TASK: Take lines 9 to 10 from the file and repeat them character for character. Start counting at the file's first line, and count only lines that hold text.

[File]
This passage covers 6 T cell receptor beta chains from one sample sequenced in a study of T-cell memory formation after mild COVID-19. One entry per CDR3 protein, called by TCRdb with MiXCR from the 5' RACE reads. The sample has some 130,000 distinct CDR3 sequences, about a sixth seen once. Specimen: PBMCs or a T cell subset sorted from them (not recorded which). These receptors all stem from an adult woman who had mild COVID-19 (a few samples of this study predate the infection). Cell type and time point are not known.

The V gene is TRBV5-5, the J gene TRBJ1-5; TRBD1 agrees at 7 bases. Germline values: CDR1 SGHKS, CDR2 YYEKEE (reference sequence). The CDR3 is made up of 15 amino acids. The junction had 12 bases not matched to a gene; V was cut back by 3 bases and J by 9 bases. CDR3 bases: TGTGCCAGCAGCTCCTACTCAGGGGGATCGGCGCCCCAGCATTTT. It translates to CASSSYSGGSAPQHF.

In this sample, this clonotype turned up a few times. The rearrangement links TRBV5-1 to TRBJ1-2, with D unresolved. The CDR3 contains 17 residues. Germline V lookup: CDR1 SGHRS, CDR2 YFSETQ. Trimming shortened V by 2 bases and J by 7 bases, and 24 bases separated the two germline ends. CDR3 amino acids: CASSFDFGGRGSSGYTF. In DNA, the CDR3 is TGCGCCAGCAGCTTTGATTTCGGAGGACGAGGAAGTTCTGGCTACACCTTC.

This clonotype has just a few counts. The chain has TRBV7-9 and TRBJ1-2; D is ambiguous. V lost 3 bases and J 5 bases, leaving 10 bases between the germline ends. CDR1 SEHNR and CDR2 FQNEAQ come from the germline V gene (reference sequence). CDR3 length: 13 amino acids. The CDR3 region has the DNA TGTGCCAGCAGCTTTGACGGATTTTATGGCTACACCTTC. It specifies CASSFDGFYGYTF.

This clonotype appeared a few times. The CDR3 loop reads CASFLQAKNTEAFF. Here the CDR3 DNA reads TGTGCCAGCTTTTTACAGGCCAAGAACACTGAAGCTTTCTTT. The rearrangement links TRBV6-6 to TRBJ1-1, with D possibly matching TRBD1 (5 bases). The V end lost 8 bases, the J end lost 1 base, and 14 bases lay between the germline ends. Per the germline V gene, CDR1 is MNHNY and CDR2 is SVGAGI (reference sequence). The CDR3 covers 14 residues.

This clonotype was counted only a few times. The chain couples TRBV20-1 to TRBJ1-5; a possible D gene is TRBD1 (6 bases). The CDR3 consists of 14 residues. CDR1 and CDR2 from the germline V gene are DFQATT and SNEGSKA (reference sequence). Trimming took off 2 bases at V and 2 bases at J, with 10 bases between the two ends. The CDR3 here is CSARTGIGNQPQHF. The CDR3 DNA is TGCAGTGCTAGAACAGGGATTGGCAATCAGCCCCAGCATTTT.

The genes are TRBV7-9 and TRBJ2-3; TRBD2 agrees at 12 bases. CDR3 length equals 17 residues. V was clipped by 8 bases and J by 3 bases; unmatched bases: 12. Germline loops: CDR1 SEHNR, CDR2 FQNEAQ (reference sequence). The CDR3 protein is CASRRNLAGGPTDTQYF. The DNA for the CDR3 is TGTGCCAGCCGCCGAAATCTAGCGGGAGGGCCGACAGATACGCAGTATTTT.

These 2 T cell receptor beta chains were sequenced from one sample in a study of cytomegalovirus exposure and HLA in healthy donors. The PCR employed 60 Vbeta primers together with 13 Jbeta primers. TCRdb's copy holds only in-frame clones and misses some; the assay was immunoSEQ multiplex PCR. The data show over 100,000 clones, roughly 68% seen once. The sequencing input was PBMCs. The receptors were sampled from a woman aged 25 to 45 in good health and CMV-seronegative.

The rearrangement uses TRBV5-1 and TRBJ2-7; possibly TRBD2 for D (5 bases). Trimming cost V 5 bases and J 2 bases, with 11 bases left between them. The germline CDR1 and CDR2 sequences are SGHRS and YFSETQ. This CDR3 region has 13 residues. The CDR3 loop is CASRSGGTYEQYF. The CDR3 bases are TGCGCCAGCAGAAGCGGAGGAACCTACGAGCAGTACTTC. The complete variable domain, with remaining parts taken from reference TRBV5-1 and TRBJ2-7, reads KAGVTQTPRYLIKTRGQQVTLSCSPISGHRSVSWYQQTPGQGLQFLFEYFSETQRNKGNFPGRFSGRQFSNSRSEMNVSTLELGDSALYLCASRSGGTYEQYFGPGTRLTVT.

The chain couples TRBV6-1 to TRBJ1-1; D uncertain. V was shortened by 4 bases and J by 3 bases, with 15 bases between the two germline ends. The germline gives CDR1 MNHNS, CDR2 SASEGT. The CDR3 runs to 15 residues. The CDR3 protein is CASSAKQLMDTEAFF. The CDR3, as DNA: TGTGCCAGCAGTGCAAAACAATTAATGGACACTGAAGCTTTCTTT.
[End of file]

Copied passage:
The rearrangement uses TRBV5-1 and TRBJ2-7; possibly TRBD2 for D (5 bases). Trimming cost V 5 bases and J 2 bases, with 11 bases left between them. The germline CDR1 and CDR2 sequences are SGHRS and YFSETQ. This CDR3 region has 13 residues. The CDR3 loop is CASRSGGTYEQYF. The CDR3 bases are TGCGCCAGCAGAAGCGGAGGAACCTACGAGCAGTACTTC. The complete variable domain, with remaining parts taken from reference TRBV5-1 and TRBJ2-7, reads KAGVTQTPRYLIKTRGQQVTLSCSPISGHRSVSWYQQTPGQGLQFLFEYFSETQRNKGNFPGRFSGRQFSNSRSEMNVSTLELGDSALYLCASRSGGTYEQYFGPGTRLTVT.

The chain couples TRBV6-1 to TRBJ1-1; D uncertain. V was shortened by 4 bases and J by 3 bases, with 15 bases between the two germline ends. The germline gives CDR1 MNHNS, CDR2 SASEGT. The CDR3 runs to 15 residues. The CDR3 protein is CASSAKQLMDTEAFF. The CDR3, as DNA: TGTGCCAGCAGTGCAAAACAATTAATGGACACTGAAGCTTTCTTT.